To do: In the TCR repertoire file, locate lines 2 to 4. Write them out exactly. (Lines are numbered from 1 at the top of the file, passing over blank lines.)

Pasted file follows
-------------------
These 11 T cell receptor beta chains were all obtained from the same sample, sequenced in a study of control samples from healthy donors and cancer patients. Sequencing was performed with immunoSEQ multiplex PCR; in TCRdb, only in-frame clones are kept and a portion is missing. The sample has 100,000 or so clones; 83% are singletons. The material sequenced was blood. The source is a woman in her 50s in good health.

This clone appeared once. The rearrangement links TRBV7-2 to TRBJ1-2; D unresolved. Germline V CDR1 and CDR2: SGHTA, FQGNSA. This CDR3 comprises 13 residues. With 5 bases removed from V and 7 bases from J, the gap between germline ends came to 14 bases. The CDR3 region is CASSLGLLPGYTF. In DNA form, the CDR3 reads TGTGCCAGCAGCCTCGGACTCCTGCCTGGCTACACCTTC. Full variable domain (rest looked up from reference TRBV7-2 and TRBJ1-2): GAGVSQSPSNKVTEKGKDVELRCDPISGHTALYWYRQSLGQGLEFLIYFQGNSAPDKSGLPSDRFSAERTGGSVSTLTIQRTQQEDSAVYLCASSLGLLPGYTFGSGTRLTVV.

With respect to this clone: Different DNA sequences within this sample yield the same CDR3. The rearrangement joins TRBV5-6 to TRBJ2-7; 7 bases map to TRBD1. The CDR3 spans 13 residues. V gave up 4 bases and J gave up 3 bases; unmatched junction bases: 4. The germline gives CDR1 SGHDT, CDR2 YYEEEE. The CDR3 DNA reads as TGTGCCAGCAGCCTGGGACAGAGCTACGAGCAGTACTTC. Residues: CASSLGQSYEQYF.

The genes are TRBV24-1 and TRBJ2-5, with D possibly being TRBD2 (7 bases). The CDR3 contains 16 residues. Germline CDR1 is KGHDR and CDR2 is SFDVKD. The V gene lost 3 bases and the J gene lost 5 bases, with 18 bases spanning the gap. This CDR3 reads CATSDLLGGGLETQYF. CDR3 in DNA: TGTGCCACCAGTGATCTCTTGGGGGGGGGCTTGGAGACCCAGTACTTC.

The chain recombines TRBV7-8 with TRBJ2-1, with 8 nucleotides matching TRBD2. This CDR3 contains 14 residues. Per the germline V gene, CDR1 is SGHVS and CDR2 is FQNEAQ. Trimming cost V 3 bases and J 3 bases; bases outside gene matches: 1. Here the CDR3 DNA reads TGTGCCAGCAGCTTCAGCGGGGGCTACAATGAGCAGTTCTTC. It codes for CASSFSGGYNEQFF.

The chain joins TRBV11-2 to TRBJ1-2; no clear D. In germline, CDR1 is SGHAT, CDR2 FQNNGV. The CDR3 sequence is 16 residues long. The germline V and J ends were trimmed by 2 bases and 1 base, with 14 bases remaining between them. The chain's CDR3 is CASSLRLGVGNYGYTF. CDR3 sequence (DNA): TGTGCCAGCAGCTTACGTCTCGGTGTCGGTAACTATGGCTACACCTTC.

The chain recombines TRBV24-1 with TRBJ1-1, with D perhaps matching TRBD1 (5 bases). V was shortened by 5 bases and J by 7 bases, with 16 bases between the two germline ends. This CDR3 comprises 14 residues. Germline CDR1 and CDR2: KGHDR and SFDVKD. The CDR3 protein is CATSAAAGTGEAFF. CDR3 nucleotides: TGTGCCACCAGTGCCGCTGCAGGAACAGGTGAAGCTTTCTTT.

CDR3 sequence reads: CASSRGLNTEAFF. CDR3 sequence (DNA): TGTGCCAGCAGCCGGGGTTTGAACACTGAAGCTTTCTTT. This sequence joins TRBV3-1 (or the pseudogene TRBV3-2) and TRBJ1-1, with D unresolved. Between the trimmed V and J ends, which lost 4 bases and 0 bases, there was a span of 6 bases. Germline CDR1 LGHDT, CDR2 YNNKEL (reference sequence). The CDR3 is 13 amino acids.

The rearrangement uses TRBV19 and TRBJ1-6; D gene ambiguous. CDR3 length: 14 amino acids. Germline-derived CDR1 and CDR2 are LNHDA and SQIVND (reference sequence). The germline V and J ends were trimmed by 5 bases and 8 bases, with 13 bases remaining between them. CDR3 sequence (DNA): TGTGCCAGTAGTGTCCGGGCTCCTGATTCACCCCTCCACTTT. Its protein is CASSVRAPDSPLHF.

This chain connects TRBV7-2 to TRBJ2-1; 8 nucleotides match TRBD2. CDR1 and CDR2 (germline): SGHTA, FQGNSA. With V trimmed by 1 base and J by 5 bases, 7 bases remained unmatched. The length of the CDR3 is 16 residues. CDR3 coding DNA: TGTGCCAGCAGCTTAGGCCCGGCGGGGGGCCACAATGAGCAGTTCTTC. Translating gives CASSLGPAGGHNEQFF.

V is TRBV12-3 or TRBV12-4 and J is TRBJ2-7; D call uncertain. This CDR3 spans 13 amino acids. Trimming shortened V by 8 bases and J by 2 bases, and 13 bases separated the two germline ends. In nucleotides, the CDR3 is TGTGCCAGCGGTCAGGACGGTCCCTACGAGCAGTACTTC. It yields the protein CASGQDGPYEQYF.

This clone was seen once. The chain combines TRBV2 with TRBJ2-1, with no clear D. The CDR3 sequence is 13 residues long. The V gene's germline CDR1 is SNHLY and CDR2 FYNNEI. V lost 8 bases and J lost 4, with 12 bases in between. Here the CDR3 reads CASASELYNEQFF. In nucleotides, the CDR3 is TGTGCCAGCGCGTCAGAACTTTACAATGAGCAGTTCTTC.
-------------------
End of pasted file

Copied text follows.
This clone appeared once. The rearrangement links TRBV7-2 to TRBJ1-2; D unresolved. Germline V CDR1 and CDR2: SGHTA, FQGNSA. This CDR3 comprises 13 residues. With 5 bases removed from V and 7 bases from J, the gap between germline ends came to 14 bases. The CDR3 region is CASSLGLLPGYTF. In DNA form, the CDR3 reads TGTGCCAGCAGCCTCGGACTCCTGCCTGGCTACACCTTC. Full variable domain (rest looked up from reference TRBV7-2 and TRBJ1-2): GAGVSQSPSNKVTEKGKDVELRCDPISGHTALYWYRQSLGQGLEFLIYFQGNSAPDKSGLPSDRFSAERTGGSVSTLTIQRTQQEDSAVYLCASSLGLLPGYTFGSGTRLTVV.

With respect to this clone: Different DNA sequences within this sample yield the same CDR3. The rearrangement joins TRBV5-6 to TRBJ2-7; 7 bases map to TRBD1. The CDR3 spans 13 residues. V gave up 4 bases and J gave up 3 bases; unmatched junction bases: 4. The germline gives CDR1 SGHDT, CDR2 YYEEEE. The CDR3 DNA reads as TGTGCCAGCAGCCTGGGACAGAGCTACGAGCAGTACTTC. Residues: CASSLGQSYEQYF.

The genes are TRBV24-1 and TRBJ2-5, with D possibly being TRBD2 (7 bases). The CDR3 contains 16 residues. Germline CDR1 is KGHDR and CDR2 is SFDVKD. The V gene lost 3 bases and the J gene lost 5 bases, with 18 bases spanning the gap. This CDR3 reads CATSDLLGGGLETQYF. CDR3 in DNA: TGTGCCACCAGTGATCTCTTGGGGGGGGGCTTGGAGACCCAGTACTTC.